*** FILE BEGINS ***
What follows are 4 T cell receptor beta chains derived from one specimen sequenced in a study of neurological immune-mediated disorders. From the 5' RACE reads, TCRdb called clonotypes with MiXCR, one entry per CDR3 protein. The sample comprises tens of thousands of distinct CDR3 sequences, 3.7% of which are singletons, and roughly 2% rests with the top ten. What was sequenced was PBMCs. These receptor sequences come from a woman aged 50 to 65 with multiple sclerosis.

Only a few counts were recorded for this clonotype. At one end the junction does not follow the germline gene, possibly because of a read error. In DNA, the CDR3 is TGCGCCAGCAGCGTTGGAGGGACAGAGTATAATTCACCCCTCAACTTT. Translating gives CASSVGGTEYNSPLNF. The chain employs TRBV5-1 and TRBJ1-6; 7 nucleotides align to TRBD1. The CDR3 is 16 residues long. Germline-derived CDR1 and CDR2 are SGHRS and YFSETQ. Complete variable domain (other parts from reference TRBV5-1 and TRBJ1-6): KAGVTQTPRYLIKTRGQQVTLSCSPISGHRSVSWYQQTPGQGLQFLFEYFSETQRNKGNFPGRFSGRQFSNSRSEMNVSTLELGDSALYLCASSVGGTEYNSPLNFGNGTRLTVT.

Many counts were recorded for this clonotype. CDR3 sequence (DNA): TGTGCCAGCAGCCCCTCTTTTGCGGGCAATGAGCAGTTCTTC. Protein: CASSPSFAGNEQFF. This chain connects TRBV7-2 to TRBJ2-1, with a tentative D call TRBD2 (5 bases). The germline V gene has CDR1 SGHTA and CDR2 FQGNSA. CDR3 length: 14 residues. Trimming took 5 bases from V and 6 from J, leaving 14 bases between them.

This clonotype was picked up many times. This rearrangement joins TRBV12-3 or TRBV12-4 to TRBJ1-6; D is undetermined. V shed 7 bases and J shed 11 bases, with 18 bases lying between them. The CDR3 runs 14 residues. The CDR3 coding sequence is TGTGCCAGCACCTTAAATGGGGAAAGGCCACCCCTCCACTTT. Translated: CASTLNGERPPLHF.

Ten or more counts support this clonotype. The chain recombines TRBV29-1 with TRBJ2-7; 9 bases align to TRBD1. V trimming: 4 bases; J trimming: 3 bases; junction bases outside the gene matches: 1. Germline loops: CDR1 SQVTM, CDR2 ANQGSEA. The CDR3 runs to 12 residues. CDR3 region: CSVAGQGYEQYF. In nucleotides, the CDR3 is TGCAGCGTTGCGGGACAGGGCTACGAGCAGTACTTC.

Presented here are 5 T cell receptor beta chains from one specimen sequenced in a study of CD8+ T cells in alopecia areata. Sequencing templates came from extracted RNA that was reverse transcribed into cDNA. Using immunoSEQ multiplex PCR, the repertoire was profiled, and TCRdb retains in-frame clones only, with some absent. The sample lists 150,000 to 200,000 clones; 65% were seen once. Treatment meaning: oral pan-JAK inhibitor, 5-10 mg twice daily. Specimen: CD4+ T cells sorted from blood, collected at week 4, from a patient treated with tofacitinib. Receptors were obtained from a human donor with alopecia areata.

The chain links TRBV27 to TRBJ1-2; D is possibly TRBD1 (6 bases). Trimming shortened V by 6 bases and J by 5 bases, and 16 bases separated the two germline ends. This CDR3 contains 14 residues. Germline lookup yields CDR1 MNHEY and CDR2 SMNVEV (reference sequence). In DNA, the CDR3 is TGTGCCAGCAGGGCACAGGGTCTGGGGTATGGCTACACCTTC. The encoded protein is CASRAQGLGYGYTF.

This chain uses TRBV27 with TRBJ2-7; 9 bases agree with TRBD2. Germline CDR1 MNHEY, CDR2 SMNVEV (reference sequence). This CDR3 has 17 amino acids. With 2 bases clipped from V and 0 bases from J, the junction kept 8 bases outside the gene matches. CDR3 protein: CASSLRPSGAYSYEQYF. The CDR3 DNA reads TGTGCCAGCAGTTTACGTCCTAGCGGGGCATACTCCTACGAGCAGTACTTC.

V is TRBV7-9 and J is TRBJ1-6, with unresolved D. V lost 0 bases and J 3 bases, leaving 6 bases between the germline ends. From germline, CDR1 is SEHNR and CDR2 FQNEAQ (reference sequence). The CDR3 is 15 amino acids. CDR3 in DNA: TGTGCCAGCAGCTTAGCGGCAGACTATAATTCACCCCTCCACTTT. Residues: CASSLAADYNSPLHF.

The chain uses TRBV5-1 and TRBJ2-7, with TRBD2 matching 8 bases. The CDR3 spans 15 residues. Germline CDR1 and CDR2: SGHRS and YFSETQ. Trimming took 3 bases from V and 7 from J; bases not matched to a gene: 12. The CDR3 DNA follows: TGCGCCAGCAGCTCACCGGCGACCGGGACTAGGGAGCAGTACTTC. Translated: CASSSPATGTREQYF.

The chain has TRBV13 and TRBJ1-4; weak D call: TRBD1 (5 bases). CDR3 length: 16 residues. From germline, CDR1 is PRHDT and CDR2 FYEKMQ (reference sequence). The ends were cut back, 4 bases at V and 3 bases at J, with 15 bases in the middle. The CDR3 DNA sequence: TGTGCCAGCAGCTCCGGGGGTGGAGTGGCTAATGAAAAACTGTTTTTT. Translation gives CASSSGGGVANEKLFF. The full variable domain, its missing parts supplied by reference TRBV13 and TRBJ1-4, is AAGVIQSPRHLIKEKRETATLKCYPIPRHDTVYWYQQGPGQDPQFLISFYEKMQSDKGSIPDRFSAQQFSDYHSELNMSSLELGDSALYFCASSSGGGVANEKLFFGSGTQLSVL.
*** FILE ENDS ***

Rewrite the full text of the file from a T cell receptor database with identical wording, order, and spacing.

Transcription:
What follows are 4 T cell receptor beta chains derived from one specimen sequenced in a study of neurological immune-mediated disorders. From the 5' RACE reads, TCRdb called clonotypes with MiXCR, one entry per CDR3 protein. The sample comprises tens of thousands of distinct CDR3 sequences, 3.7% of which are singletons, and roughly 2% rests with the top ten. What was sequenced was PBMCs. These receptor sequences come from a woman aged 50 to 65 with multiple sclerosis.

Only a few counts were recorded for this clonotype. At one end the junction does not follow the germline gene, possibly because of a read error. In DNA, the CDR3 is TGCGCCAGCAGCGTTGGAGGGACAGAGTATAATTCACCCCTCAACTTT. Translating gives CASSVGGTEYNSPLNF. The chain employs TRBV5-1 and TRBJ1-6; 7 nucleotides align to TRBD1. The CDR3 is 16 residues long. Germline-derived CDR1 and CDR2 are SGHRS and YFSETQ. Complete variable domain (other parts from reference TRBV5-1 and TRBJ1-6): KAGVTQTPRYLIKTRGQQVTLSCSPISGHRSVSWYQQTPGQGLQFLFEYFSETQRNKGNFPGRFSGRQFSNSRSEMNVSTLELGDSALYLCASSVGGTEYNSPLNFGNGTRLTVT.

Many counts were recorded for this clonotype. CDR3 sequence (DNA): TGTGCCAGCAGCCCCTCTTTTGCGGGCAATGAGCAGTTCTTC. Protein: CASSPSFAGNEQFF. This chain connects TRBV7-2 to TRBJ2-1, with a tentative D call TRBD2 (5 bases). The germline V gene has CDR1 SGHTA and CDR2 FQGNSA. CDR3 length: 14 residues. Trimming took 5 bases from V and 6 from J, leaving 14 bases between them.

This clonotype was picked up many times. This rearrangement joins TRBV12-3 or TRBV12-4 to TRBJ1-6; D is undetermined. V shed 7 bases and J shed 11 bases, with 18 bases lying between them. The CDR3 runs 14 residues. The CDR3 coding sequence is TGTGCCAGCACCTTAAATGGGGAAAGGCCACCCCTCCACTTT. Translated: CASTLNGERPPLHF.

Ten or more counts support this clonotype. The chain recombines TRBV29-1 with TRBJ2-7; 9 bases align to TRBD1. V trimming: 4 bases; J trimming: 3 bases; junction bases outside the gene matches: 1. Germline loops: CDR1 SQVTM, CDR2 ANQGSEA. The CDR3 runs to 12 residues. CDR3 region: CSVAGQGYEQYF. In nucleotides, the CDR3 is TGCAGCGTTGCGGGACAGGGCTACGAGCAGTACTTC.

Presented here are 5 T cell receptor beta chains from one specimen sequenced in a study of CD8+ T cells in alopecia areata. Sequencing templates came from extracted RNA that was reverse transcribed into cDNA. Using immunoSEQ multiplex PCR, the repertoire was profiled, and TCRdb retains in-frame clones only, with some absent. The sample lists 150,000 to 200,000 clones; 65% were seen once. Treatment meaning: oral pan-JAK inhibitor, 5-10 mg twice daily. Specimen: CD4+ T cells sorted from blood, collected at week 4, from a patient treated with tofacitinib. Receptors were obtained from a human donor with alopecia areata.

The chain links TRBV27 to TRBJ1-2; D is possibly TRBD1 (6 bases). Trimming shortened V by 6 bases and J by 5 bases, and 16 bases separated the two germline ends. This CDR3 contains 14 residues. Germline lookup yields CDR1 MNHEY and CDR2 SMNVEV (reference sequence). In DNA, the CDR3 is TGTGCCAGCAGGGCACAGGGTCTGGGGTATGGCTACACCTTC. The encoded protein is CASRAQGLGYGYTF.

This chain uses TRBV27 with TRBJ2-7; 9 bases agree with TRBD2. Germline CDR1 MNHEY, CDR2 SMNVEV (reference sequence). This CDR3 has 17 amino acids. With 2 bases clipped from V and 0 bases from J, the junction kept 8 bases outside the gene matches. CDR3 protein: CASSLRPSGAYSYEQYF. The CDR3 DNA reads TGTGCCAGCAGTTTACGTCCTAGCGGGGCATACTCCTACGAGCAGTACTTC.

V is TRBV7-9 and J is TRBJ1-6, with unresolved D. V lost 0 bases and J 3 bases, leaving 6 bases between the germline ends. From germline, CDR1 is SEHNR and CDR2 FQNEAQ (reference sequence). The CDR3 is 15 amino acids. CDR3 in DNA: TGTGCCAGCAGCTTAGCGGCAGACTATAATTCACCCCTCCACTTT. Residues: CASSLAADYNSPLHF.

The chain uses TRBV5-1 and TRBJ2-7, with TRBD2 matching 8 bases. The CDR3 spans 15 residues. Germline CDR1 and CDR2: SGHRS and YFSETQ. Trimming took 3 bases from V and 7 from J; bases not matched to a gene: 12. The CDR3 DNA follows: TGCGCCAGCAGCTCACCGGCGACCGGGACTAGGGAGCAGTACTTC. Translated: CASSSPATGTREQYF.

The chain has TRBV13 and TRBJ1-4; weak D call: TRBD1 (5 bases). CDR3 length: 16 residues. From germline, CDR1 is PRHDT and CDR2 FYEKMQ (reference sequence). The ends were cut back, 4 bases at V and 3 bases at J, with 15 bases in the middle. The CDR3 DNA sequence: TGTGCCAGCAGCTCCGGGGGTGGAGTGGCTAATGAAAAACTGTTTTTT. Translation gives CASSSGGGVANEKLFF. The full variable domain, its missing parts supplied by reference TRBV13 and TRBJ1-4, is AAGVIQSPRHLIKEKRETATLKCYPIPRHDTVYWYQQGPGQDPQFLISFYEKMQSDKGSIPDRFSAQQFSDYHSELNMSSLELGDSALYFCASSSGGGVANEKLFFGSGTQLSVL.